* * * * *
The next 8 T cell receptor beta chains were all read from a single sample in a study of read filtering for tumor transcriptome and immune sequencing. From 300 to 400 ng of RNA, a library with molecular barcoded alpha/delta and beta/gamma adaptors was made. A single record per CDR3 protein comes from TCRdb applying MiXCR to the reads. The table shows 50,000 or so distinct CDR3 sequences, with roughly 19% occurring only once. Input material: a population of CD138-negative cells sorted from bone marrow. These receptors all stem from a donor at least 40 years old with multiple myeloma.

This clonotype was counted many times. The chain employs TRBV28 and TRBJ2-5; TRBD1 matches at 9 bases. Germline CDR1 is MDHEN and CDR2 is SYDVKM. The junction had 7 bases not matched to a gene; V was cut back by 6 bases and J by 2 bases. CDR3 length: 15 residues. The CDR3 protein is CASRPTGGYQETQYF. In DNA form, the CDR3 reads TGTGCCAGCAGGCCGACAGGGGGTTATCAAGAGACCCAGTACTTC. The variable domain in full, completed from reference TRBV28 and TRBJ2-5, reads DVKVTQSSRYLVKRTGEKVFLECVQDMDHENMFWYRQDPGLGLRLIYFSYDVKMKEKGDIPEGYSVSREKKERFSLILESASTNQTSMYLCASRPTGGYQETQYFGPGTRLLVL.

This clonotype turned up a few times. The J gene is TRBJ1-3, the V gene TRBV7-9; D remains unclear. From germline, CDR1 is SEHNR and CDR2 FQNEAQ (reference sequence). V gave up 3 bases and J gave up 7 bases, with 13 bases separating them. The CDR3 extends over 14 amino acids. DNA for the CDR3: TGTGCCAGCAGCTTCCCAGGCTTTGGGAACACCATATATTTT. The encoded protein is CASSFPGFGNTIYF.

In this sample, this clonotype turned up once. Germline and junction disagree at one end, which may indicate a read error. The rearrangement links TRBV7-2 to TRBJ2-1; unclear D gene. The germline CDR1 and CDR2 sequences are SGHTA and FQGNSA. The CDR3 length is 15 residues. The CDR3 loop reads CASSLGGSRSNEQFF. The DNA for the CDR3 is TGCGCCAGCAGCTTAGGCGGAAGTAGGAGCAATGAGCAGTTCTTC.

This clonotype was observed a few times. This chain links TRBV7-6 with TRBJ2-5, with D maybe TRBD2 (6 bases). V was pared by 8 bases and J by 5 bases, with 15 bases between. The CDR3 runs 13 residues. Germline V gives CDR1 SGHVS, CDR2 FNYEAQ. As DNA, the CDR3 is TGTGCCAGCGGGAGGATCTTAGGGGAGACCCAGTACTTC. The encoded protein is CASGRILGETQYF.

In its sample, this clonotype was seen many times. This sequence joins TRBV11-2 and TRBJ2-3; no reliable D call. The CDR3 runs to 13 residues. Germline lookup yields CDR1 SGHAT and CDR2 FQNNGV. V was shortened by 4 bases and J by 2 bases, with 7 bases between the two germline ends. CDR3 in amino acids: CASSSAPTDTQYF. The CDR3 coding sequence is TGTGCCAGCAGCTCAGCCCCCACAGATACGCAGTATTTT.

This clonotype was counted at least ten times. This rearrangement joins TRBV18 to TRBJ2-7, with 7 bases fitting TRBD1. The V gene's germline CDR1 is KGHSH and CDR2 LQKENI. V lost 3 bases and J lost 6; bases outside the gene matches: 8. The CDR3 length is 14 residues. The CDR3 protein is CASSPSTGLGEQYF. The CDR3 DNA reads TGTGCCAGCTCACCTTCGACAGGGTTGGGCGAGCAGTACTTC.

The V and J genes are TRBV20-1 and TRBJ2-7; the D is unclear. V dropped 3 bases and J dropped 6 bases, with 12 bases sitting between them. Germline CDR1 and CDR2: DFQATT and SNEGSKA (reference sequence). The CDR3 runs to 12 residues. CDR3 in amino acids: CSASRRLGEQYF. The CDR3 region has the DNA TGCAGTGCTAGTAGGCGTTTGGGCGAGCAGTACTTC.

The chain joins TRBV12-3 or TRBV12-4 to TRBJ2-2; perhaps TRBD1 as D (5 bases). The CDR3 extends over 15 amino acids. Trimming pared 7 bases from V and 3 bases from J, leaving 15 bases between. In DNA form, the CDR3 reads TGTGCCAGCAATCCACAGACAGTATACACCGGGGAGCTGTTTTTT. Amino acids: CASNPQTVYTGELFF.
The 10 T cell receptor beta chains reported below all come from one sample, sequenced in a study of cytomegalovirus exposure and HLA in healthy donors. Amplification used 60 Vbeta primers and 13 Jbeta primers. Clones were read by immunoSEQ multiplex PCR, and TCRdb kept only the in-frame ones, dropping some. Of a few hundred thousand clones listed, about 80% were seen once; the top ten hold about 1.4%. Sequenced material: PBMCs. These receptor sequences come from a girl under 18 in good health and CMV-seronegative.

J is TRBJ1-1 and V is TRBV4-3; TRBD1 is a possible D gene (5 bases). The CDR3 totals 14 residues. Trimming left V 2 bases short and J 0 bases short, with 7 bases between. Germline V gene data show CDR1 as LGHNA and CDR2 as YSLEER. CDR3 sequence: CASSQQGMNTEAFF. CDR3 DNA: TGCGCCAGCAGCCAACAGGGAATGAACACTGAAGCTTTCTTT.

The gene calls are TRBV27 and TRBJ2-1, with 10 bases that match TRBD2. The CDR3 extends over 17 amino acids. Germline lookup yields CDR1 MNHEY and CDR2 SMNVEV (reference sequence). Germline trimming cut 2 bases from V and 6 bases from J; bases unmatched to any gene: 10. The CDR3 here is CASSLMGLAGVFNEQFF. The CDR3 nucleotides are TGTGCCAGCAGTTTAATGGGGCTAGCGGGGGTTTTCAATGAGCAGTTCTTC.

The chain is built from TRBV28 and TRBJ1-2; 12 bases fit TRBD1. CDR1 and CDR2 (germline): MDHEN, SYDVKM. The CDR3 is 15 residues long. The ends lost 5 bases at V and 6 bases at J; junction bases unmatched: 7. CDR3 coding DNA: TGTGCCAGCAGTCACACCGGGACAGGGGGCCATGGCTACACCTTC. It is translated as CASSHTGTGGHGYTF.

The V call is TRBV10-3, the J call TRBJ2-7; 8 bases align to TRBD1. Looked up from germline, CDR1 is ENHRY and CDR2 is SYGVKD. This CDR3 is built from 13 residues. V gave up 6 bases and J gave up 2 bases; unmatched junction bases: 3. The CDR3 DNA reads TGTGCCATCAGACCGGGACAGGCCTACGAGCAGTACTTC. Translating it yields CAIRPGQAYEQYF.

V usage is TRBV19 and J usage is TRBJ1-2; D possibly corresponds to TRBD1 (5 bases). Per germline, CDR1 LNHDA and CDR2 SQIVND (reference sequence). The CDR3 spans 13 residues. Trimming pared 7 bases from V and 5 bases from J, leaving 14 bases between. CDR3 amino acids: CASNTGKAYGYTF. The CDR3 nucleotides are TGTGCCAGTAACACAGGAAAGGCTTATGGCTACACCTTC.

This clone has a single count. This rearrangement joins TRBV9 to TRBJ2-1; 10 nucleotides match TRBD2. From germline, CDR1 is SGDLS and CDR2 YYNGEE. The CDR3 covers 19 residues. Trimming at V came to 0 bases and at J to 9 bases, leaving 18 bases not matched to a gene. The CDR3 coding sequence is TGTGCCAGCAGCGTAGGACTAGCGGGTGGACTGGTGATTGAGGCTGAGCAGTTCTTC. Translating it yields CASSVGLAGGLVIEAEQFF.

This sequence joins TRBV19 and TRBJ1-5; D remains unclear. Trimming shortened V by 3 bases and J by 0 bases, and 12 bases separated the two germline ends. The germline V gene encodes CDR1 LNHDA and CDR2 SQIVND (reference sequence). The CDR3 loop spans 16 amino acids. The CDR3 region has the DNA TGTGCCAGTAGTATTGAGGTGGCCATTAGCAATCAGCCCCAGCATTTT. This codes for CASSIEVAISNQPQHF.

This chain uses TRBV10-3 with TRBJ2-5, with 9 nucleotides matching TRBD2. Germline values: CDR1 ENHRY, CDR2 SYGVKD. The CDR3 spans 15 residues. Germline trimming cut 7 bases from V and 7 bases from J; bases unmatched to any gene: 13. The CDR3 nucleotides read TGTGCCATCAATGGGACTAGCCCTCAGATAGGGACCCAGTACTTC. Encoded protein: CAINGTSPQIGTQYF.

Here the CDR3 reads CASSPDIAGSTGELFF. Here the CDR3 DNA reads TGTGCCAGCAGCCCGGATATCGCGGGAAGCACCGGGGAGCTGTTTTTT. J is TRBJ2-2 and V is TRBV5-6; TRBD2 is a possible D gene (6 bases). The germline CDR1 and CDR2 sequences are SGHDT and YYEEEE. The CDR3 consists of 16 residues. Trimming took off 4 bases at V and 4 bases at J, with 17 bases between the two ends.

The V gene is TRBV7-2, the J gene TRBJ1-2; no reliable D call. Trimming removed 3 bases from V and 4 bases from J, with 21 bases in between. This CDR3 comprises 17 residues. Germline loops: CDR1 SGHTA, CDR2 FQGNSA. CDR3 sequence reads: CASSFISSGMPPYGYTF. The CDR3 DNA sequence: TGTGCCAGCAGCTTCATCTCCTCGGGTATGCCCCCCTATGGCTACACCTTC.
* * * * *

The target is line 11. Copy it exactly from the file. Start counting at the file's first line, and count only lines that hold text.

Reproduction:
J is TRBJ1-1 and V is TRBV4-3; TRBD1 is a possible D gene (5 bases). The CDR3 totals 14 residues. Trimming left V 2 bases short and J 0 bases short, with 7 bases between. Germline V gene data show CDR1 as LGHNA and CDR2 as YSLEER. CDR3 sequence: CASSQQGMNTEAFF. CDR3 DNA: TGCGCCAGCAGCCAACAGGGAATGAACACTGAAGCTTTCTTT.